By design, term life insurance policies are set to expire or terminate at some point, whether the risk occurs or doesn’t. If you’re alive when this happens, you may be able to prolong, renew, or convert your policy to ensure cover regardless. However, for most people, especially the elderly, the mystery is the specific age to stop term life insurance and consider the alternate whole of life policy.
Using whole of life cover like the over 50s life insurance comes with numerous benefits. For starters, it allows you to pay constant premiums which makes it easy to plan and budget for. Also, insurers commonly qualify the applicants irrespective of their health or lifestyle. Moreover, if you die within the first year of applying, your nominees can still claim a return of the premiums paid.
How to know when to stop using term life insurance
Below are four factors that can guide your decision:
Status of the beneficiaries
Are your death benefit nominees still dependent? If those you wanted to cover when applying for term life insurance are no longer dependent on you, it might be time to stop financing your term life policies. Ask yourself whether you and your beloveds can live normally if your income stream suddenly cuts off. Do you have the means to cover your daily expenses and needs, including those that you provide for?
Your spouse’s capability
If your spouse is capable of supporting your dependents in your death, you can let go of term life insurance. Explore their capabilities carefully and discuss your decision with them. Consider whether they have risk management mechanisms to ensure your beneficiaries still get cover past the death of both of you.
Status of your expenses and responsibilities
Term life insurance policies, like mortgage insurance, can be helpful when you suddenly die. They assist in offsetting your expenses and responsibilities ensuring your family copes well thereafter. However, if you’re now past the age where your death has minimal costs and consequences, then term life insurance might be irrelevant.
Life insurance needs
Every new day you live is a chance to reassess your life insurance needs, their changes, and their effects on your death. For example, you might purchase a term life policy to help your children complete school even in your absence. If they accomplish that without your risk of death occurring, then term life insurance is no longer useful.
Always remember that your need for life insurance, whether term or whole of life, changes with every life event that matters to you. Some events can be temporary others a lifetime.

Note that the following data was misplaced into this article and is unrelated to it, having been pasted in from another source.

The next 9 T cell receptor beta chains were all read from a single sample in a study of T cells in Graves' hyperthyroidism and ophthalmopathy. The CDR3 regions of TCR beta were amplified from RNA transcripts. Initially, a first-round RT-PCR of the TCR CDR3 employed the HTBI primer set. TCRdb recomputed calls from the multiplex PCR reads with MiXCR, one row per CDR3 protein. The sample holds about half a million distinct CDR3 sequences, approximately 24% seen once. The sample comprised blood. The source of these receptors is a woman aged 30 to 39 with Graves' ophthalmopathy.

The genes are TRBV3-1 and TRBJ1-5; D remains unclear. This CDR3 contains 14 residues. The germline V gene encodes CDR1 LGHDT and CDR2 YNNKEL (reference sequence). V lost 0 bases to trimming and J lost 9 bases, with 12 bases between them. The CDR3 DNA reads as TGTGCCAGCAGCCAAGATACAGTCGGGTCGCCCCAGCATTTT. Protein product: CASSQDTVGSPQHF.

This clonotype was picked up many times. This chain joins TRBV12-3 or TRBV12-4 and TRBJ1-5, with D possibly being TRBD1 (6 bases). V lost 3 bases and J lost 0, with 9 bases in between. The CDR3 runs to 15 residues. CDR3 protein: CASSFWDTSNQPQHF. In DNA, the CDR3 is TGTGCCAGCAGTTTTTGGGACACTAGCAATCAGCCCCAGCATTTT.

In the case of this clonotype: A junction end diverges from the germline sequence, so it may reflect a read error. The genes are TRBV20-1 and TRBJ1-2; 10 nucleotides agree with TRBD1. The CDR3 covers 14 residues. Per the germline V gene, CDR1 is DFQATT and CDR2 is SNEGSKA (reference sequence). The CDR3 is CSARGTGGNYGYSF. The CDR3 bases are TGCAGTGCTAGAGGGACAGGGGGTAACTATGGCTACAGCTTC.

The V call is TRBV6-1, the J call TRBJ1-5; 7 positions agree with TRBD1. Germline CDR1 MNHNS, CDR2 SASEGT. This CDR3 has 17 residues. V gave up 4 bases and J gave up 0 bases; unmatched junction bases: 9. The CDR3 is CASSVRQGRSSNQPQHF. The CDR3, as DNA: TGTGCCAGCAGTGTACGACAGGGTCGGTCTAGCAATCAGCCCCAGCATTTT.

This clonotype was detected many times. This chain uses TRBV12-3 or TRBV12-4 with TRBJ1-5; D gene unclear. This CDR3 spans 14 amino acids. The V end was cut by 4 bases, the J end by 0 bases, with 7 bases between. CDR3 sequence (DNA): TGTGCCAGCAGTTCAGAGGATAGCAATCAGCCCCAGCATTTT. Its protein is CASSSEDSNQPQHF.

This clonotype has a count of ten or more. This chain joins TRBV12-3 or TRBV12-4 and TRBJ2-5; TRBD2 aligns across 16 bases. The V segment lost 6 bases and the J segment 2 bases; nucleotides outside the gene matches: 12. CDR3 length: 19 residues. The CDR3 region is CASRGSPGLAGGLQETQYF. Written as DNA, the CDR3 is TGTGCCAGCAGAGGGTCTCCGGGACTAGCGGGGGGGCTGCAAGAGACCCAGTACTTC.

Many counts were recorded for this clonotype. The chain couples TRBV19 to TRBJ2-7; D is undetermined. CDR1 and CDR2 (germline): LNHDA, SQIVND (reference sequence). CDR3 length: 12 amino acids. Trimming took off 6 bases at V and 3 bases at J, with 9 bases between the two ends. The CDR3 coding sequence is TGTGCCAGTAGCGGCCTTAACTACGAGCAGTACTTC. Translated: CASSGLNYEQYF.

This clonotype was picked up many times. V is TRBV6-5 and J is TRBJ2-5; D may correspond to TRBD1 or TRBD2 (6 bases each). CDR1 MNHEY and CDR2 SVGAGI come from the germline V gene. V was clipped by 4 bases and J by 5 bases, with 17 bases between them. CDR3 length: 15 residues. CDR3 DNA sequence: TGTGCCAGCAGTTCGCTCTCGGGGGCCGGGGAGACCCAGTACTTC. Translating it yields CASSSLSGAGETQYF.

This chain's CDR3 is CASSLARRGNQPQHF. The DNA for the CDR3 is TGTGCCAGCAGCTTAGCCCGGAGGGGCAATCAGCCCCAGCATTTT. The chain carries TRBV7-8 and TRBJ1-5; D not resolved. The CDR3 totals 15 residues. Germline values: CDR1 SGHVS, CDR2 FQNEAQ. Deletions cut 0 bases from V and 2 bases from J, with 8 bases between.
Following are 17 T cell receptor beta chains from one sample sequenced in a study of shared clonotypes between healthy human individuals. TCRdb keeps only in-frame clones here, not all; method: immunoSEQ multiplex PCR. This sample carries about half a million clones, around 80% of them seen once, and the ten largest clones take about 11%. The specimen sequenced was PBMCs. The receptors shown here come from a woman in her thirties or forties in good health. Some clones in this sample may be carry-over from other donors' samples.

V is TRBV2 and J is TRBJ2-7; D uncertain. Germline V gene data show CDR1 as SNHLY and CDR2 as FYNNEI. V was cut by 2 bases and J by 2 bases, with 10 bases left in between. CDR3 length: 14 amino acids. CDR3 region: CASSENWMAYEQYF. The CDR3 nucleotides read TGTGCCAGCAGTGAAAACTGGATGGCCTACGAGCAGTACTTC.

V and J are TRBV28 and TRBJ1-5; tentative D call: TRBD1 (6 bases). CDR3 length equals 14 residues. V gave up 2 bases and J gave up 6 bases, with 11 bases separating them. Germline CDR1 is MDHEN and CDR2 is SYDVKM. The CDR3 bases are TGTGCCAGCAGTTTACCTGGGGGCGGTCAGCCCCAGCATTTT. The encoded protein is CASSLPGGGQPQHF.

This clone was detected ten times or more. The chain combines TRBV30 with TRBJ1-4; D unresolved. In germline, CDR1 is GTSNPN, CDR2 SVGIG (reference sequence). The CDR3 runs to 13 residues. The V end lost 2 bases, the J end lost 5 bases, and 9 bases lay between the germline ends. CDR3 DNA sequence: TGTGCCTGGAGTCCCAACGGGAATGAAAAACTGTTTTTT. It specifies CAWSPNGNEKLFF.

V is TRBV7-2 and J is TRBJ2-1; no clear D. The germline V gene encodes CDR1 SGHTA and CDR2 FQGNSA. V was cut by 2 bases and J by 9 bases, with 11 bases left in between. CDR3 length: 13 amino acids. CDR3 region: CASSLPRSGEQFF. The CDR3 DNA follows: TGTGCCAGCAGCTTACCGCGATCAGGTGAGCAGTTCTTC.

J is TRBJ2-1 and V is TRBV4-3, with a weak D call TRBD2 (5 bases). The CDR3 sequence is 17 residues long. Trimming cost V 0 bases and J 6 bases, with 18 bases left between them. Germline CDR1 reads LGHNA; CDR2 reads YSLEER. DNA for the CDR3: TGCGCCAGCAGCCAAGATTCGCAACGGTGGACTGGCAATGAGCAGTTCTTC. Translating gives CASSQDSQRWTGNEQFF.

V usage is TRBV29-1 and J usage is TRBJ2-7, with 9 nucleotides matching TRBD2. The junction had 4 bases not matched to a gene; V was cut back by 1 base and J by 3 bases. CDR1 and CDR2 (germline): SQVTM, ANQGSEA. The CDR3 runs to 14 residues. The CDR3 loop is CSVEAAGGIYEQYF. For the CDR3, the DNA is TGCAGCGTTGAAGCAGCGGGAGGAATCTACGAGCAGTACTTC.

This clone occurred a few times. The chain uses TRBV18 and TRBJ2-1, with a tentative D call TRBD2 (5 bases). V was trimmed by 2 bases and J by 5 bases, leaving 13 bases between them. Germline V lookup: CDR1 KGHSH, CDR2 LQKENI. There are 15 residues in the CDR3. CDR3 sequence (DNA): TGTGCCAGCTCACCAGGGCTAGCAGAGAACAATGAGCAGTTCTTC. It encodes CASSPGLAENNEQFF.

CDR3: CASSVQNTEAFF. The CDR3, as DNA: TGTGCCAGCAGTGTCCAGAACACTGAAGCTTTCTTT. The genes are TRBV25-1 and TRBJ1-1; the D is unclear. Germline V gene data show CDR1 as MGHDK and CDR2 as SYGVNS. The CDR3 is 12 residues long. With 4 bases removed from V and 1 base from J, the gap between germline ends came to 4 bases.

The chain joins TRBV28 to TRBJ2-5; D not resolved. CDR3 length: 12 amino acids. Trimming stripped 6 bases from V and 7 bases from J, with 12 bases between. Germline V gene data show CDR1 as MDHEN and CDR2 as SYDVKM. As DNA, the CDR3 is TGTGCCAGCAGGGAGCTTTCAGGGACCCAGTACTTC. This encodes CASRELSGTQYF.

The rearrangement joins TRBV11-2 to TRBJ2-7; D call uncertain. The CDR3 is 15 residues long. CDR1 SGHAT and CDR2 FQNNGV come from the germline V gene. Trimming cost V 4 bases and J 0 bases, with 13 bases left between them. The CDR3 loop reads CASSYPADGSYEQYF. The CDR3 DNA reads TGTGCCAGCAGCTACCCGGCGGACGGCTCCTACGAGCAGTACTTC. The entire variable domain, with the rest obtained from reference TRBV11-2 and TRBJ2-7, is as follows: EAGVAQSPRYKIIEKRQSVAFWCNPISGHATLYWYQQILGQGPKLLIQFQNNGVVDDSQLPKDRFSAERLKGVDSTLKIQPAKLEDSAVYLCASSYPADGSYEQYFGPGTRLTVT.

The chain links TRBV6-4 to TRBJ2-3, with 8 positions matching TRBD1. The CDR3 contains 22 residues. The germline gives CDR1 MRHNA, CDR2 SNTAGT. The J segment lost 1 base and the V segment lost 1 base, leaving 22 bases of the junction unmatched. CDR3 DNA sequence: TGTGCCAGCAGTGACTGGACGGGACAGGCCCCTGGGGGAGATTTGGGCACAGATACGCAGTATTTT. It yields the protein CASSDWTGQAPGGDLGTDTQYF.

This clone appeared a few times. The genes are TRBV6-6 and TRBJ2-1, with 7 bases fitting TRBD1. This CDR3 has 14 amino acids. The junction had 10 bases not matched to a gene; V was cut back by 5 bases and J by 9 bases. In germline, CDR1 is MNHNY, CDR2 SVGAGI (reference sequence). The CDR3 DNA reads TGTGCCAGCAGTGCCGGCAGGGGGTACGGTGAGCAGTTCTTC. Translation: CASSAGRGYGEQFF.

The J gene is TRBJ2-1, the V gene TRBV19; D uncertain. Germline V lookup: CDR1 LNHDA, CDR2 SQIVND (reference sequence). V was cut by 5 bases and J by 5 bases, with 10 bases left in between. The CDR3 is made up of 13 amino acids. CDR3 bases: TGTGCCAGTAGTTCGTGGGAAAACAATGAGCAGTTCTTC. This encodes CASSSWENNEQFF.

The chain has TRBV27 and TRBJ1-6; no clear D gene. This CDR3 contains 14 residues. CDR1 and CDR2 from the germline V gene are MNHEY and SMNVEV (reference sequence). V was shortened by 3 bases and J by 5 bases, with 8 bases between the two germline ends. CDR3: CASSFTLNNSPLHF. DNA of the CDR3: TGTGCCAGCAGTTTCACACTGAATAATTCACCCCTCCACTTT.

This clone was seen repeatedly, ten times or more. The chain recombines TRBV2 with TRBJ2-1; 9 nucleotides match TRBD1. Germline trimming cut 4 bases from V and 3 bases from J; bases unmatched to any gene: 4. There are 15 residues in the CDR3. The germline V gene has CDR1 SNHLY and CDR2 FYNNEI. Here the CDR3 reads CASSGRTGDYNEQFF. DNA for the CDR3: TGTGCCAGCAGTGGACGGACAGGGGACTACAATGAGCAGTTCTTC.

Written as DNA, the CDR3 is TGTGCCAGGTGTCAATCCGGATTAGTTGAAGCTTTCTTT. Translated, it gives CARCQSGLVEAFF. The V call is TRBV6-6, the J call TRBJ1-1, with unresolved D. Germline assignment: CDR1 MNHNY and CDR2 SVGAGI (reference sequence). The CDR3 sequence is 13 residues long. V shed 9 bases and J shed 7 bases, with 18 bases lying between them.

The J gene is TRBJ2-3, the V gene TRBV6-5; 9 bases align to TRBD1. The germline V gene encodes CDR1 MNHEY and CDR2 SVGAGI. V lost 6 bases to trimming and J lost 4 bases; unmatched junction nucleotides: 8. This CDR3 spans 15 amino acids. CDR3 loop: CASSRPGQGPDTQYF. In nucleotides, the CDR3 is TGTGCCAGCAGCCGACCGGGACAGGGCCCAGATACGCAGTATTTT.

Why stopping term life insurance matters
The major shortcoming of term life insurance is that it offers no cash value. Put otherwise, it’s not an investment but rather an assurance that when you die your family will have financial security. It is paying for something that you or your family may never use, even if the possibility of needing it is there.
The irony of this downside is that it’s also a benefit since it makes term insurance policies more affordable. Whether you die or survive past your term, you’ll have accomplished the tasks or responsibilities that matter to you.
Whole of life insurance as an alternative
Unlike term life insurance, whole of life policies provide coverage throughout your life. It guarantees financial security regardless of your age, lifestyle, or health status.
Moreover, if you live long enough, the policy matures and you can cash in its funds as the contract ends. But with most of these covers having their maturity age between 95 and 120, chances are slim you will outlive them. Still, if you die before its maturity date, your beneficiaries will get the death benefits.
Whole of life insurance as an alternative to term life insurance is relevant if:
Your financial obligations, which need cover in your absence, still exist past the termination of a term life insurance contract.
Your current term life insurance policy is convertible. If your insurer allows you to exchange your term life policy for a whole of life one, this is a good opportunity to retain cover.
The term life insurance policy is no longer renewable. Some term-based policies have age limitations which may bar you from qualifying.
Do you have any questions regarding term life insurance? Share them in the comments below and we’ll be happy to help.